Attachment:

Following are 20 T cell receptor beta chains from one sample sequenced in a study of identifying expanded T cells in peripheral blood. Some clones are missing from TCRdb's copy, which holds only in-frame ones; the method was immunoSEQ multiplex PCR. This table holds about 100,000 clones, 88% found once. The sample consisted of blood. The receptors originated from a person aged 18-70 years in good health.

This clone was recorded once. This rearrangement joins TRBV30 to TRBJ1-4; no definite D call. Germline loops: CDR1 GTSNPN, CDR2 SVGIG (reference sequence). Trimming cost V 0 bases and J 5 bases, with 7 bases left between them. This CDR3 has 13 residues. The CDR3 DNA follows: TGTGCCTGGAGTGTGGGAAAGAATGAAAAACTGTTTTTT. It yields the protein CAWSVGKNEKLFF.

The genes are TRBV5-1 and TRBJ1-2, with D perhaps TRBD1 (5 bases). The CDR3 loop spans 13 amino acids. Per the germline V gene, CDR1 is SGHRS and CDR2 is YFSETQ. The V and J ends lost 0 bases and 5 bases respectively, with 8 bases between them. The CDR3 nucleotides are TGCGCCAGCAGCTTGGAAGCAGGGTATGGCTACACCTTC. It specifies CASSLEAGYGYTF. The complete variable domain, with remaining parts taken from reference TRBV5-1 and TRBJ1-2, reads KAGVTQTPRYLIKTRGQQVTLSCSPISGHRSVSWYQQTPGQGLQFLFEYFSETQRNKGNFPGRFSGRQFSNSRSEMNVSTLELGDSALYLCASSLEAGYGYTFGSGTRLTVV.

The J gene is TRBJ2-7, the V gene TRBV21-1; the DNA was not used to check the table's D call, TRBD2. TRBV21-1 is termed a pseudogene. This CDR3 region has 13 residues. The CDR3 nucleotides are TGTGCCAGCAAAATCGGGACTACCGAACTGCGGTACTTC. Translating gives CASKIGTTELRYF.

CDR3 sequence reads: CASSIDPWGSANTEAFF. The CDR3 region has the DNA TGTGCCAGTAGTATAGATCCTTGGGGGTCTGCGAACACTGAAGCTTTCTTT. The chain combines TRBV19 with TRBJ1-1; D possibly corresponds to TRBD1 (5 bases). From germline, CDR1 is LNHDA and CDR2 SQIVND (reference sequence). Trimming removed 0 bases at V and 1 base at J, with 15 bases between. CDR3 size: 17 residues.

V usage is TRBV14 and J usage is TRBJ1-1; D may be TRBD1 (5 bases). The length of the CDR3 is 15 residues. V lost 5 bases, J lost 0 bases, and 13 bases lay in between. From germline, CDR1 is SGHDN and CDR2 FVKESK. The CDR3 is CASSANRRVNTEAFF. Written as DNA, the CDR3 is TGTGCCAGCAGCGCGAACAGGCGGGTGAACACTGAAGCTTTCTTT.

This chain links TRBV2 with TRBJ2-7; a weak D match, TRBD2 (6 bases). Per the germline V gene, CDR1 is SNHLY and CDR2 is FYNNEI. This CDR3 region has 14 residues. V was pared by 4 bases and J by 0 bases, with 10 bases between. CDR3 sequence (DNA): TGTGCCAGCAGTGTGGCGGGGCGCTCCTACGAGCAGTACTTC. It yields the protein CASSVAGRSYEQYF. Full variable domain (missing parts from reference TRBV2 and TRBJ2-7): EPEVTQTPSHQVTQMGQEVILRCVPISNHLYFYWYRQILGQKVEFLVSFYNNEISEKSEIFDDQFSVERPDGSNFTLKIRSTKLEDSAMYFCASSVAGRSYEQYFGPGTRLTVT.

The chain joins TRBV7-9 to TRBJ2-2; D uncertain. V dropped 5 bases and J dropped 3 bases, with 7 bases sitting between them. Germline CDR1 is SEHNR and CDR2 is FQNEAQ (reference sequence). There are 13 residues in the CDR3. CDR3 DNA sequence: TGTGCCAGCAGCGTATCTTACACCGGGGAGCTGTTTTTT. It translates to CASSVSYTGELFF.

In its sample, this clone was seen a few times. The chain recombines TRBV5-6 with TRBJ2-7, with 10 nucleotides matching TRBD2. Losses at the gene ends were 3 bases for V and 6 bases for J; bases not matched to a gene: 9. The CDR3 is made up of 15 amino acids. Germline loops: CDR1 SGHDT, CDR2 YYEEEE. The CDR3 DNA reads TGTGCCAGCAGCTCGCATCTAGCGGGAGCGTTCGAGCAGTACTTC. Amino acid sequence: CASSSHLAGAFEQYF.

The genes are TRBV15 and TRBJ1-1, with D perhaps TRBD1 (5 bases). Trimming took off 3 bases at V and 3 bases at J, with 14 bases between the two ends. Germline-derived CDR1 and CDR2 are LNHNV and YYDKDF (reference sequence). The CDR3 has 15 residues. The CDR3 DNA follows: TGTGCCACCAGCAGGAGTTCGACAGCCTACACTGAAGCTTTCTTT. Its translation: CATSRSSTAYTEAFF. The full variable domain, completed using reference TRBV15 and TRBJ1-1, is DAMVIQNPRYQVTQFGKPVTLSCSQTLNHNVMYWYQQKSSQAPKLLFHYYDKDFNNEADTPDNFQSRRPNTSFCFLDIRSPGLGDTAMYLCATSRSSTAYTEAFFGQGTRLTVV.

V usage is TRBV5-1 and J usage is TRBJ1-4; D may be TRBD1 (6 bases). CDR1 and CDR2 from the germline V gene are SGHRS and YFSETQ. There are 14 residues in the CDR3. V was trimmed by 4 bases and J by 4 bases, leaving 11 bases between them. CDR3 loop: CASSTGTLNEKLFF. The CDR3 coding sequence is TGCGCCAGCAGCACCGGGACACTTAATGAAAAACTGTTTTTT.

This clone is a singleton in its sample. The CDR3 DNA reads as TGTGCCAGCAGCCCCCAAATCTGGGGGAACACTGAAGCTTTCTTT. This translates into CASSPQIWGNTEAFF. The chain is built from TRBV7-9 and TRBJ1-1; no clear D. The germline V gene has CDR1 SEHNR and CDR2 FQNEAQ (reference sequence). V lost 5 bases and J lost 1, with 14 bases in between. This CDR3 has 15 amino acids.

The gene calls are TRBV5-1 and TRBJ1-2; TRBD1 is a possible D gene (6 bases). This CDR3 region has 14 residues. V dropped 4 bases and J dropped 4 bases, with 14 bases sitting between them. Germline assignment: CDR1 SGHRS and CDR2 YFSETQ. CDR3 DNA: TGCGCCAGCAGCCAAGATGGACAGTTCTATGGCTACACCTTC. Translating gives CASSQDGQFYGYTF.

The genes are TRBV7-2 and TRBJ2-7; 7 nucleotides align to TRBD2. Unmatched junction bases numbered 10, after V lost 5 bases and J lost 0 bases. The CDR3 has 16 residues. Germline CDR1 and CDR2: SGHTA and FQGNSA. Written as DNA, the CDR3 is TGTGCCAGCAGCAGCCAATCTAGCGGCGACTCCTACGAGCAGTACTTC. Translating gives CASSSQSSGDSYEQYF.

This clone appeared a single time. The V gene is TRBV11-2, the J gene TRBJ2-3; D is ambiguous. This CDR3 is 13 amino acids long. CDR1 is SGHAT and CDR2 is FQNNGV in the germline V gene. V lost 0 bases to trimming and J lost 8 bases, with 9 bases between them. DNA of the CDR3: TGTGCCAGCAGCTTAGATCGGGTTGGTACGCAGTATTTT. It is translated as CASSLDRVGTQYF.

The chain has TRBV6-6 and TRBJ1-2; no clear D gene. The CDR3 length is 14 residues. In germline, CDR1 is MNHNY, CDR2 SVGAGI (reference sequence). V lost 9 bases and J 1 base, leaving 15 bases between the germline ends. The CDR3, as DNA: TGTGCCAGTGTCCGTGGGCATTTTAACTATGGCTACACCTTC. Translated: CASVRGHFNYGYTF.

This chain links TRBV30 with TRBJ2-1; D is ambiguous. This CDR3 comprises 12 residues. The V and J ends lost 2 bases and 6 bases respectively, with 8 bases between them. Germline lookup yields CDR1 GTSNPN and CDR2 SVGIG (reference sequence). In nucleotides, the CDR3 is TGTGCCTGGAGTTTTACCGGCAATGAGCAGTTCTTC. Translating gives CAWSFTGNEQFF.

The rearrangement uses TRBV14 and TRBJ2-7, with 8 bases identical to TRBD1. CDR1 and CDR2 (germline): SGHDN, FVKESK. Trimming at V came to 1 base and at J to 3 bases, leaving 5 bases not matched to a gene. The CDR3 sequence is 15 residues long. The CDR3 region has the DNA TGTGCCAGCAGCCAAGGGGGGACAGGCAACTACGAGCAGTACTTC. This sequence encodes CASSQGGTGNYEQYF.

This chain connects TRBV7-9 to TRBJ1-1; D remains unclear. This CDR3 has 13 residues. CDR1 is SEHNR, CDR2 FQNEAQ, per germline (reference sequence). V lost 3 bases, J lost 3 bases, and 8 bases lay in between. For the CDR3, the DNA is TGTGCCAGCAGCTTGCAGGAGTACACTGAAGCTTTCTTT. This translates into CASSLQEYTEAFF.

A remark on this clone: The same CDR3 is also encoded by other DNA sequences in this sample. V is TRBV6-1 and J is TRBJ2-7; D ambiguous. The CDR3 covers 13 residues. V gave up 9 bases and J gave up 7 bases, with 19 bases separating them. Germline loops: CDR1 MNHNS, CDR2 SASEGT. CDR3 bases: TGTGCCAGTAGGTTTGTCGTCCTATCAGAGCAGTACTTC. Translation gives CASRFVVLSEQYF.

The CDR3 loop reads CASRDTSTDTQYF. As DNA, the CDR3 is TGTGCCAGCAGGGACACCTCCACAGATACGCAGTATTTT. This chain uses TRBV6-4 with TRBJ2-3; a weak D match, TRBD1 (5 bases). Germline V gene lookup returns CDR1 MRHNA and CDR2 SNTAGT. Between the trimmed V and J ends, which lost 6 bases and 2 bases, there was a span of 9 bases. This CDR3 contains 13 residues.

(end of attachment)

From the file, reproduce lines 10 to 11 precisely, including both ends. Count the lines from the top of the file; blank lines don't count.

The genes are TRBV15 and TRBJ1-1, with D perhaps TRBD1 (5 bases). Trimming took off 3 bases at V and 3 bases at J, with 14 bases between the two ends. Germline-derived CDR1 and CDR2 are LNHNV and YYDKDF (reference sequence). The CDR3 has 15 residues. The CDR3 DNA follows: TGTGCCACCAGCAGGAGTTCGACAGCCTACACTGAAGCTTTCTTT. Its translation: CATSRSSTAYTEAFF. The full variable domain, completed using reference TRBV15 and TRBJ1-1, is DAMVIQNPRYQVTQFGKPVTLSCSQTLNHNVMYWYQQKSSQAPKLLFHYYDKDFNNEADTPDNFQSRRPNTSFCFLDIRSPGLGDTAMYLCATSRSSTAYTEAFFGQGTRLTVV.

V usage is TRBV5-1 and J usage is TRBJ1-4; D may be TRBD1 (6 bases). CDR1 and CDR2 from the germline V gene are SGHRS and YFSETQ. There are 14 residues in the CDR3. V was trimmed by 4 bases and J by 4 bases, leaving 11 bases between them. CDR3 loop: CASSTGTLNEKLFF. The CDR3 coding sequence is TGCGCCAGCAGCACCGGGACACTTAATGAAAAACTGTTTTTT.